BREAKING NEWS

BREAKING NEWS

Do not adopt aggressive dogs

I’m writing in regard to aggressive dogs. My plea goes out to dog owners and handlers, breeders, shelters, the ASPCA, animal lovers and to anyone else involved in the care and protection of dogs.

I am asking you please do not place aggressive dogs into homes. Any dog that exhibits food guarding behaviors and/or is aggressive toward any person or animal should not be adopted out. Although deaths due to dog maulings are rare, they do occur. Victims of dog maulings are most often children and elderly people. Tragically, my family has first-hand knowledge regarding dog attacks.

On June 13, 2012, my 27-month-old son was killed by two mixed breed dogs that were in the care of our neighbor. Jack was playing outside with his cousins and sister aged 16 years, 9 years and 8 years when he crossed our driveway into the neighbor’s yard. The other kids immediately alerted my husband, but my husband could not reach my Jack in time. The attack occurred so quickly that, although it was a warm June day, Jack’s popsicle had not melted.

It has been suggested the dogs were exhibiting food aggression because of the popsicle. It has even been suggested to me the dogs may have been trying to play with Jack. These suggestions are entirely false. When someone enters the yard of an aggressive and/or territorial dog, the dog views that person as a threat. Often times, because of their small size, children and small animals may be viewed by a dog as prey. These are the reasons my baby died.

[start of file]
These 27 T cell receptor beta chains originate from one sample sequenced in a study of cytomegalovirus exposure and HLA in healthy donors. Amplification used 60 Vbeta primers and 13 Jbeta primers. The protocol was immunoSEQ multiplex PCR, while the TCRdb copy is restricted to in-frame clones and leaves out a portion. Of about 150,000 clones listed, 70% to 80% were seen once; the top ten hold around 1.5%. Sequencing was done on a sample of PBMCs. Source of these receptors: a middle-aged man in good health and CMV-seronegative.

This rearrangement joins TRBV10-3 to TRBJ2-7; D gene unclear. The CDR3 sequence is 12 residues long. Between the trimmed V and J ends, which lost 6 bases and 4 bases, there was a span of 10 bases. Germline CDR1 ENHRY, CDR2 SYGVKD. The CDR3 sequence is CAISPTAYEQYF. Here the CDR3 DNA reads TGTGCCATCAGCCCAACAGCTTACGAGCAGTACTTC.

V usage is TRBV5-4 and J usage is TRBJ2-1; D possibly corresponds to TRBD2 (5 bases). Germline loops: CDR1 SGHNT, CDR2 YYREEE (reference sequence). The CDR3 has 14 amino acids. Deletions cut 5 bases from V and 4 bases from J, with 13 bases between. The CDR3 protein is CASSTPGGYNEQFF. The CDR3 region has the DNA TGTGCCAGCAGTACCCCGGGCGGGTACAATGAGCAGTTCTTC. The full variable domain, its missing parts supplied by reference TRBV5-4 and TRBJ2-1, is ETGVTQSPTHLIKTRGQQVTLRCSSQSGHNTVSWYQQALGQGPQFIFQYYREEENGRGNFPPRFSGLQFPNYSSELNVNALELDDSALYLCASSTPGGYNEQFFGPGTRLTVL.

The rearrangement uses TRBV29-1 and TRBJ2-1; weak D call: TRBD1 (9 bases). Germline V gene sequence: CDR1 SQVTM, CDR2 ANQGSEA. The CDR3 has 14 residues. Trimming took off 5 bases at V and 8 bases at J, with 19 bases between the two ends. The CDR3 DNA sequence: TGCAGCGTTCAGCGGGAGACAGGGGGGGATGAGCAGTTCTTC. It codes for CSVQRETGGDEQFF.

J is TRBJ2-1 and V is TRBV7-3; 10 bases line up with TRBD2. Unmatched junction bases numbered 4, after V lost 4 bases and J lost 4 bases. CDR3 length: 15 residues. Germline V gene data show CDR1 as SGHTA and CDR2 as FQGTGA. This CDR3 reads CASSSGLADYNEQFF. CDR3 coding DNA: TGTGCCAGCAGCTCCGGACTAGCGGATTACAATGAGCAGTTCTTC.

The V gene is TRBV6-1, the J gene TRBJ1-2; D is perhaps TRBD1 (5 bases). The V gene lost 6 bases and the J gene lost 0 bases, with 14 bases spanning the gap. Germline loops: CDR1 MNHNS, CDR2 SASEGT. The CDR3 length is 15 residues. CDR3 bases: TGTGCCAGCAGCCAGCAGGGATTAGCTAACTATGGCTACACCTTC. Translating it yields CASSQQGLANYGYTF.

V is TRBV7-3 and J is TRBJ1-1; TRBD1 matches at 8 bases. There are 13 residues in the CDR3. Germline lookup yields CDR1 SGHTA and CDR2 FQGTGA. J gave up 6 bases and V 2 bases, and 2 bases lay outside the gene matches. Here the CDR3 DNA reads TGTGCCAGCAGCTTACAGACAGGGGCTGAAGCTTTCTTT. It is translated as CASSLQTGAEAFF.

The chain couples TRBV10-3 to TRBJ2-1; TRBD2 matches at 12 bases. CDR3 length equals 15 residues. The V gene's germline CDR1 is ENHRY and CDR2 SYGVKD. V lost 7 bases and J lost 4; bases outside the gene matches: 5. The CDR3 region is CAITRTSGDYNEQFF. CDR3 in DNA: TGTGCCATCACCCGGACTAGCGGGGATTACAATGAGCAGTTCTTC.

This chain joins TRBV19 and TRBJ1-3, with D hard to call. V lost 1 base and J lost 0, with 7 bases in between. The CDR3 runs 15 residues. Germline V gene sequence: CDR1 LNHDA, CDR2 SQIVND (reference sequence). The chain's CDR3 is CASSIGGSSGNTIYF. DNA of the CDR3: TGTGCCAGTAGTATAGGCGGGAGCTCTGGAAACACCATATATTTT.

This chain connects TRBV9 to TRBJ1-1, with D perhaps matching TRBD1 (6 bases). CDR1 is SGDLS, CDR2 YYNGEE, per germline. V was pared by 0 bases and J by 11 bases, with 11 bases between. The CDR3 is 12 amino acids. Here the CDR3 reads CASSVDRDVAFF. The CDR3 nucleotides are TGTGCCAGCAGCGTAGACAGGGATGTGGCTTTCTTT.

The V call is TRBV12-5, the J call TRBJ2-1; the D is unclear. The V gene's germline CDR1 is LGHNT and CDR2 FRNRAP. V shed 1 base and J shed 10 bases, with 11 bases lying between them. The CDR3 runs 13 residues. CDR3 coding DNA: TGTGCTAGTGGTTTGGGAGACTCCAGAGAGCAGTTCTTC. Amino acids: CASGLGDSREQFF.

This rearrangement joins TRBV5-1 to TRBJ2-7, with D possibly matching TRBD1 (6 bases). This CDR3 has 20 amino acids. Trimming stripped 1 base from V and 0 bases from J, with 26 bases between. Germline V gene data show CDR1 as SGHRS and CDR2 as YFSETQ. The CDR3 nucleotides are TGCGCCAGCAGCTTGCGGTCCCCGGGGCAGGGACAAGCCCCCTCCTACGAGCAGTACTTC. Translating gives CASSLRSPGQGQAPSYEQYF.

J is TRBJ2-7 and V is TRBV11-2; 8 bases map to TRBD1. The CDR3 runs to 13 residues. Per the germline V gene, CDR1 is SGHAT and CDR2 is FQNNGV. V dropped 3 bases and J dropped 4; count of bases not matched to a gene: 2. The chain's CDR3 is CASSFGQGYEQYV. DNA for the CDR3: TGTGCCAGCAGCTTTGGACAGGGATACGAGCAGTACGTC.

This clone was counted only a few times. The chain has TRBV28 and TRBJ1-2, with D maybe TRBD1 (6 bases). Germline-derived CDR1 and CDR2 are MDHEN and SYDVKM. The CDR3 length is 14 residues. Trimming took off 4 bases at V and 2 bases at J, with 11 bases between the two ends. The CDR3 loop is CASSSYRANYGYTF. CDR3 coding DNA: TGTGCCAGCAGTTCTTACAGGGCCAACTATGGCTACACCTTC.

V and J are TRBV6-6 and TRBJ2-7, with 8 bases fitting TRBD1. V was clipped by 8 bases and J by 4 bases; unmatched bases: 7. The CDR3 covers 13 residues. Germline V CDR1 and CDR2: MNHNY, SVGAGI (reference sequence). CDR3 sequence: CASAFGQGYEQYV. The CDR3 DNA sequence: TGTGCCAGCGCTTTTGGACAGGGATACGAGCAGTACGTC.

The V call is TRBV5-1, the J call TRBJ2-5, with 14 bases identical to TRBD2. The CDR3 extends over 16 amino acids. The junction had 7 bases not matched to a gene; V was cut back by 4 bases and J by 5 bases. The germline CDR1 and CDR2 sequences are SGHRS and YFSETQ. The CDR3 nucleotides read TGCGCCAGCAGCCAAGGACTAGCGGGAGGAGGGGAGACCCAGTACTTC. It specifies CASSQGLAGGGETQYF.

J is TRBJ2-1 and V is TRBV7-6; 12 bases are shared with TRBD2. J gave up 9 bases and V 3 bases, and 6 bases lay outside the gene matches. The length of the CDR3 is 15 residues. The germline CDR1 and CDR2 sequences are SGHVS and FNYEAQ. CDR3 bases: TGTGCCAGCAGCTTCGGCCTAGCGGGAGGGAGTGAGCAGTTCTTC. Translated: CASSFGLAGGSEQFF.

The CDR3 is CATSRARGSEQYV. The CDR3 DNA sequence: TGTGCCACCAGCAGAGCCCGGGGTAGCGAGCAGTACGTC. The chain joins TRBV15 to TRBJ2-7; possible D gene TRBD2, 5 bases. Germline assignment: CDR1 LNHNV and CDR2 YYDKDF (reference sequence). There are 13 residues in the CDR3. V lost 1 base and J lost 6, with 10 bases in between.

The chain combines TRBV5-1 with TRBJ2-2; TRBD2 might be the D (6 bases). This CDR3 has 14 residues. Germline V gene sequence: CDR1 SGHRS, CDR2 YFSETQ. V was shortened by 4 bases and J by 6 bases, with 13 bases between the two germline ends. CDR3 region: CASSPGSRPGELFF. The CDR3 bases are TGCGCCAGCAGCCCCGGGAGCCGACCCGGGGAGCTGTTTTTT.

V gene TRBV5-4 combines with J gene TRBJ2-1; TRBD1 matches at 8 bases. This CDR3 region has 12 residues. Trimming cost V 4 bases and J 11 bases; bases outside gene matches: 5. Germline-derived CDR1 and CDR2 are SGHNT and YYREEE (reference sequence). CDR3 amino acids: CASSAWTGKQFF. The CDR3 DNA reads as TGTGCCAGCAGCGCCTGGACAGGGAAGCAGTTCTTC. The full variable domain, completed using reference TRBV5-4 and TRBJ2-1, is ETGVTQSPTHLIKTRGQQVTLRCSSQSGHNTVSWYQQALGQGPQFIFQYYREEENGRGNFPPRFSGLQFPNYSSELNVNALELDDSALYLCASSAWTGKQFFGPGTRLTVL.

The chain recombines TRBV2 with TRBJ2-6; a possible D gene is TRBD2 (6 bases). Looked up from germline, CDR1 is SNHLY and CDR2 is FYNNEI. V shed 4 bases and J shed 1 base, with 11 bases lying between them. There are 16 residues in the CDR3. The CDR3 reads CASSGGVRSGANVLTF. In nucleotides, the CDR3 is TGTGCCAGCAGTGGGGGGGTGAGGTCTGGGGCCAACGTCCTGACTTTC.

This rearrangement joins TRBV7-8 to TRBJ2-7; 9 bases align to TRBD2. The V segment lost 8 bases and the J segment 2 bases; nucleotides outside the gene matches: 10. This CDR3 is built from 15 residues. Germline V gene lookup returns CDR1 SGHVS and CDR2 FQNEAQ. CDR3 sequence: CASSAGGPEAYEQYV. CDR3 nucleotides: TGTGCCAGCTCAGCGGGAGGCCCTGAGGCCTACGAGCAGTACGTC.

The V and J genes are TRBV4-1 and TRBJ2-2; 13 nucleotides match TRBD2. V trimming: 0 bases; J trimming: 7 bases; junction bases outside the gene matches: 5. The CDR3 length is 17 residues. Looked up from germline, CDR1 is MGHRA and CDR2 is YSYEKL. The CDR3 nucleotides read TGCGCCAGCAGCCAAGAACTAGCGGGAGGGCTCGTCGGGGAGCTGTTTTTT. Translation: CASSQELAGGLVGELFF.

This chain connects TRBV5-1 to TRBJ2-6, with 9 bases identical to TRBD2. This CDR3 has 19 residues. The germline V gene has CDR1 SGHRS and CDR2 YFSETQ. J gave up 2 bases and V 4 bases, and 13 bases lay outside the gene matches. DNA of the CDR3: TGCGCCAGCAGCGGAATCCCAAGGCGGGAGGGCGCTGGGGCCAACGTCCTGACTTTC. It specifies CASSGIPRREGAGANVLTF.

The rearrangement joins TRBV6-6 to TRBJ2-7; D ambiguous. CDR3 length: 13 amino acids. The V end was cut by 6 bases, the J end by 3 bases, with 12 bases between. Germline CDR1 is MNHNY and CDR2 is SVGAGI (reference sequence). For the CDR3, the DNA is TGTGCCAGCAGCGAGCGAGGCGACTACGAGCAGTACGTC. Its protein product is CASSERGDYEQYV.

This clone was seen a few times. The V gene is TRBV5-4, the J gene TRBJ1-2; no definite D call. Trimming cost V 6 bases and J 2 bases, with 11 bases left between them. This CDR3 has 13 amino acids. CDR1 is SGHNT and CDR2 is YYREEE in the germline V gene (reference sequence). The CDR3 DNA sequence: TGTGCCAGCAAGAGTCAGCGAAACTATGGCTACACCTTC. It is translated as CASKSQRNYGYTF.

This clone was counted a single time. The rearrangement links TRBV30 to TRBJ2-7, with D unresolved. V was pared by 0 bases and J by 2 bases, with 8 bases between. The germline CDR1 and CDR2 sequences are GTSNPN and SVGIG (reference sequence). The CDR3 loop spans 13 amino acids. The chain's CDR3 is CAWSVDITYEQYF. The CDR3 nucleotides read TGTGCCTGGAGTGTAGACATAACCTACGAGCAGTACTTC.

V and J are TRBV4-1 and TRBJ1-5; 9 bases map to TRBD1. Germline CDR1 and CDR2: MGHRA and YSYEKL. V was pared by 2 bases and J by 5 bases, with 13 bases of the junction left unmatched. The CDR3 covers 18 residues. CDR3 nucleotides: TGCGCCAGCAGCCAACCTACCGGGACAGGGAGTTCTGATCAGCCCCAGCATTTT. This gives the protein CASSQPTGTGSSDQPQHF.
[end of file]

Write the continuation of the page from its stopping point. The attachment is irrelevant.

I must add my neighbor, who was not at home at the time of the attack, did not know the dogs were so aggressive. His yard is surrounded by an underground fence designed to keep the dogs in his yard and, to my knowledge, the dogs had never left the yard. Unfortunately, however, these fences do not prevent animals or people from entering the yard.

Today I am pleading, please do not allow aggressive dogs to be adopted out. Dog maulings are preventable. Please take this information into consideration. An aggressive dog that presents a danger to people or to other animals should not be placed up for adoption.

Our pain and grief are indescribable. Our lives are forever changed and the void left can never be filled. No other family should ever see the things that we’ve seen. No other family should ever, ever experience such an inexplicably horrific tragedy.

April D. Redin

St. Marys